To be honest, when it comes to politics, it’s easy to leave Jesus in the manger. Christian engagement in politics is messy and difficult. It can lose you friends and curtail your influence with the influential. To even come close to doing it right requires a great measure of Scripture study, prayer, and perseverance. It requires a very real trust in the goodness of God’s eternal provision when the world crushes down on us, as it will inevitably seek to do. The world likes a Jesus that stays in the manger, and they like the Christians who are willing to leave Him there.

As I head into the New Year, I know there will be moments and situations in which I will be tempted to disengage, when I’ll be tempted to go along just to get along, and I will need to ask myself, “Am I leaving Jesus in the manger?”

In those moments, I’ll need to remember not to leave Jesus where I found Him at Christmas. If you’re a Christian, I hope you’ll not leave Him there either.


David Fowler served in the Tennessee state Senate for 12 years before joining FACT as President in 2006. Read David’s complete bio.

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The Forgotten Part of the Christmas Story

Most Americans think they know the whole “Christmas story,” much like many Americans think of Thanksgiving as simply a time when the Pilgrims and Indians celebrated a good harvest season. They know Christmas celebrates Jesus being born in a manger, and many know that Jesus is God in some form or fashion. But it’s more than that, more than I even realized. Here is the rest of the Christmas story.

The theological word for what happened at Christmas is the Incarnation. Over time, the meaning of the Incarnation was fully fleshed out (pun intended). It meant that Jesus was both fully God, begotten from the Father, and fully man, taking His flesh and human nature from the Virgin Mary.

Most people, including me, tend to think of the Incarnation as an expression of God’s saving love for us. God came through the Gates of Splendor to earth that we might escape the Gates of Hell. In other words, we think of Jesus in terms of an individual’s personal redemption. Jesus being our personal Savior is part of the Christmas story, but just not all of it.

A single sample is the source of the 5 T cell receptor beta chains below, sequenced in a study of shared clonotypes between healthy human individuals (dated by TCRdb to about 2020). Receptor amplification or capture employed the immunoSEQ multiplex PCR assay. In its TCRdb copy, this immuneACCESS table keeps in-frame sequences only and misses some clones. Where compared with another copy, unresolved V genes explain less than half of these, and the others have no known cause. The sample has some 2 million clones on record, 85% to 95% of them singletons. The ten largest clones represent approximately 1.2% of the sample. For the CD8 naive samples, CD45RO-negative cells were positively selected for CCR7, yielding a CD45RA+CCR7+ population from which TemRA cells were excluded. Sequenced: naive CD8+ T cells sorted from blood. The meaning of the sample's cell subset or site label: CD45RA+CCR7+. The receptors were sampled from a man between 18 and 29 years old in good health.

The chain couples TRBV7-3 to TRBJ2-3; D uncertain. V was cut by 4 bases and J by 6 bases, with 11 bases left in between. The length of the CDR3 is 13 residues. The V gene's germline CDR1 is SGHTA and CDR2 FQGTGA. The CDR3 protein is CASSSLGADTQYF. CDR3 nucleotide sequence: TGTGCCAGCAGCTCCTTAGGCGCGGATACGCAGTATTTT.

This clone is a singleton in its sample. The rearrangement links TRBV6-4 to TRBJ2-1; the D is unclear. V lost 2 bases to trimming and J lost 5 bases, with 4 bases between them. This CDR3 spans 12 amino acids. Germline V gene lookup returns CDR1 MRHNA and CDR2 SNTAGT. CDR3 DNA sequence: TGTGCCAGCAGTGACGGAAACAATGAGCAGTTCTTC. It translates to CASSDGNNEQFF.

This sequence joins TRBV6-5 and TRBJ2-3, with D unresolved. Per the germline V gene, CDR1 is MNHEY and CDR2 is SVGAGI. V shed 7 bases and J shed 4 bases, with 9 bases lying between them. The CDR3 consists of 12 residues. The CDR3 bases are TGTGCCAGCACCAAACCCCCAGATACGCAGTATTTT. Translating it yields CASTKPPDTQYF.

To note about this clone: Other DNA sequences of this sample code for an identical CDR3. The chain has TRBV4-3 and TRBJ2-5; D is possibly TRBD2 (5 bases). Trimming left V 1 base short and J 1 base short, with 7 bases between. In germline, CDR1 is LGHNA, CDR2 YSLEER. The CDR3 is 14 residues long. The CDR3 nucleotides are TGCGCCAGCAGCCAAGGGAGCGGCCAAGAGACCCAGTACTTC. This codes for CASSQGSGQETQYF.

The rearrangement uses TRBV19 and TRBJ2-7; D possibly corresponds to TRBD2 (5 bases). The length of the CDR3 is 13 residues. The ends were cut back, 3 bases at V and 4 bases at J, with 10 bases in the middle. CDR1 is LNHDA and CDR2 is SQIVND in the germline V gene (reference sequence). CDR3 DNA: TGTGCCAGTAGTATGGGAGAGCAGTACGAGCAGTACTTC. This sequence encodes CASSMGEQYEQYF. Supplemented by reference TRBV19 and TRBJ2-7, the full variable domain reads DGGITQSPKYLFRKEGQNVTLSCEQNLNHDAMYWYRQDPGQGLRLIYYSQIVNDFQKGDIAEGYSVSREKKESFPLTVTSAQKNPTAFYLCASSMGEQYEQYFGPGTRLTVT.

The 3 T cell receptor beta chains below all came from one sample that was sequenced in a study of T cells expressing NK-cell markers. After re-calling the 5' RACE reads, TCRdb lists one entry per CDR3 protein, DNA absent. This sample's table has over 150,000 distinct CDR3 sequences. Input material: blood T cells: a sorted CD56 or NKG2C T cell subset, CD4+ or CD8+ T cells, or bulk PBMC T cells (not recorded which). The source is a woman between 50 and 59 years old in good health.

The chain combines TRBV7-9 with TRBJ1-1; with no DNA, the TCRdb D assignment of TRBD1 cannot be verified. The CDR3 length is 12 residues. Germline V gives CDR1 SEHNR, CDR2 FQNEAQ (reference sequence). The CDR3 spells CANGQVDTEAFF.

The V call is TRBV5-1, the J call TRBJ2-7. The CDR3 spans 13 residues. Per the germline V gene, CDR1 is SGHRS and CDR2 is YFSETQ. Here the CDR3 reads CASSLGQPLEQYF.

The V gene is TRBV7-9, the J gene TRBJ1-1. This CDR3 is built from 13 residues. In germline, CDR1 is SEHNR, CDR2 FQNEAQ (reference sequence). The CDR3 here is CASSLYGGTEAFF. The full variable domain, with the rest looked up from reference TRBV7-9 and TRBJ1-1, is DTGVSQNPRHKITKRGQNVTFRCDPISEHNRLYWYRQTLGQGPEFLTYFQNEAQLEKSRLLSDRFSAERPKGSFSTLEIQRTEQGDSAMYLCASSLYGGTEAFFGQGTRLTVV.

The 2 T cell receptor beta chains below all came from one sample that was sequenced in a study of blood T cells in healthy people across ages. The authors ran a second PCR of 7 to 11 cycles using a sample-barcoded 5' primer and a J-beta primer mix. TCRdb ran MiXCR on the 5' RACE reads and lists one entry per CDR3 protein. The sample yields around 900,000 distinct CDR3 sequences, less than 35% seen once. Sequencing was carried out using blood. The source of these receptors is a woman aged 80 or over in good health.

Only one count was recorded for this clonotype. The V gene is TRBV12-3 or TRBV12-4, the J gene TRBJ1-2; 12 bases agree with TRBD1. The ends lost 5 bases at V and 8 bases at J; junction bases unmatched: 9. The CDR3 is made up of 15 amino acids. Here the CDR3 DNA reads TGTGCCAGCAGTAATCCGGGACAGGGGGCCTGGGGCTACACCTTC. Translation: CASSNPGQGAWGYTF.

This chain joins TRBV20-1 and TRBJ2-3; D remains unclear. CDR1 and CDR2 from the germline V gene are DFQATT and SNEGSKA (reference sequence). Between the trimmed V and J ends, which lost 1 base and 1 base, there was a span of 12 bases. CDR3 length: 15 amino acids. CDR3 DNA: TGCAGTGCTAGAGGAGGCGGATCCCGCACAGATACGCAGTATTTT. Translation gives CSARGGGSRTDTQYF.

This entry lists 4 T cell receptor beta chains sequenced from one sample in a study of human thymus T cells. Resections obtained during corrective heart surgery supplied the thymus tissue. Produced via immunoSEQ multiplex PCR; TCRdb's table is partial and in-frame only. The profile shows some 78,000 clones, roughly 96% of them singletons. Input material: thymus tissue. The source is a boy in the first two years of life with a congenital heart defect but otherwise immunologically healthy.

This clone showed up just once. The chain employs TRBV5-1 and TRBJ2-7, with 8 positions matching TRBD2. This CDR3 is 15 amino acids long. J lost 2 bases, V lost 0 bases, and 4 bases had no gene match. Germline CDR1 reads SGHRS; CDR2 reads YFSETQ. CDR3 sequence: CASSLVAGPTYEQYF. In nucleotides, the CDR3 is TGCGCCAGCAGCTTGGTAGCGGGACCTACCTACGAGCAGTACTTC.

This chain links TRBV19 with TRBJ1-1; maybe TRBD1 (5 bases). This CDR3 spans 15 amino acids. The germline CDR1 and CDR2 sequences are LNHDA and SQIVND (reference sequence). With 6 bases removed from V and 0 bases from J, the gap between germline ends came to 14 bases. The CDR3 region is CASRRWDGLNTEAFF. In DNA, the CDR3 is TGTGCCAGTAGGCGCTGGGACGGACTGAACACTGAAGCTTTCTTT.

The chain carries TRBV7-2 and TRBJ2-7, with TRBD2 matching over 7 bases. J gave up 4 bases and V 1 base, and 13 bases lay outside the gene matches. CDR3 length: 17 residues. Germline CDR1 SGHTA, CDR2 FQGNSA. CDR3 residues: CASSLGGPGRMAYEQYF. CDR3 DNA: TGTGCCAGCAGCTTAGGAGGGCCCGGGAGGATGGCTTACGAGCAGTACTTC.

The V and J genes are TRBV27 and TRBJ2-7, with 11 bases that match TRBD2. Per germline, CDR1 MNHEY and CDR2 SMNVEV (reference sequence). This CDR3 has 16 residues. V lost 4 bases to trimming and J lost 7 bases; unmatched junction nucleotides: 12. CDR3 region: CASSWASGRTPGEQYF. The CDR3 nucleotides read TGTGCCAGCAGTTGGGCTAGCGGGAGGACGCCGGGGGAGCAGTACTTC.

Until this Christmas season, I didn’t really appreciate the significance of the following statement in “Mary’s Song” to God in anticipation of Jesus’ birth: “He has scattered those who were proud in the thoughts of their heart. He has brought down rulers from their thrones, and has exalted those who were humble” (Luke 1:51-52 NASB).

Huh? What does this have to do with the Christmas story, and what on earth—literally—does this mean?

I believe it ties into one of the great philosophical questions of all time, “Is the universe we experience all there is?” Philosophers might put the question this way, “Is the universe a closed system?” Namely, is all that there is in the “box of the universe” and nothing outside the box exists?

The atheist says there is nothing outside the box. Others might concede that there may be a god outside the box, but the box is sealed off; that god doesn’t or cannot enter into the box. In our culture, awash in evolutionary thinking, that is the predominate view.

But if this view is true, then whatever power or authority we find in our experience—whether it’s the authority of a parent over a child, an employer over an employee, or rulers over the ruled—it comes from us. In the governmental realm, this belief gave rise to the notion that earthly rulers were divine, certainly a belief system at the time Jesus was born.

Jesus’ birth was a divine statement that this belief—that authority is found in man—was not true. There is a God “outside” the box of the universe and God can and has entered our existence.

It is in that sense that the Incarnation “scattered those who were proud,” proud in thinking that power and authority were found in themselves. And with respect to those “rulers” who took that proud thinking into positions of civil government, the Incarnation “brought them down” to size.

The Incarnation is God’s visible statement to us (the Word made flesh!) that there is a Presence among us, a God who transcends us and has authority over us.

Thus, the Incarnation gives meaning to the statement in Isaiah 9 that the “government will rest on the shoulders” of the “child” who would “be born to us.” It gives depth and breadth to the statement that “there will be no end to the increase of His government.”

The Incarnation explains why the Psalmist wrote:

I will surely tell of the decree of the LORD; He said to me, “You are My Son, Today I have begotten You. ‘Ask of Me, and I will surely give the nations as Your inheritance and the very ends of the earth as Your possession’” (Psalm 2:7-8 NASB).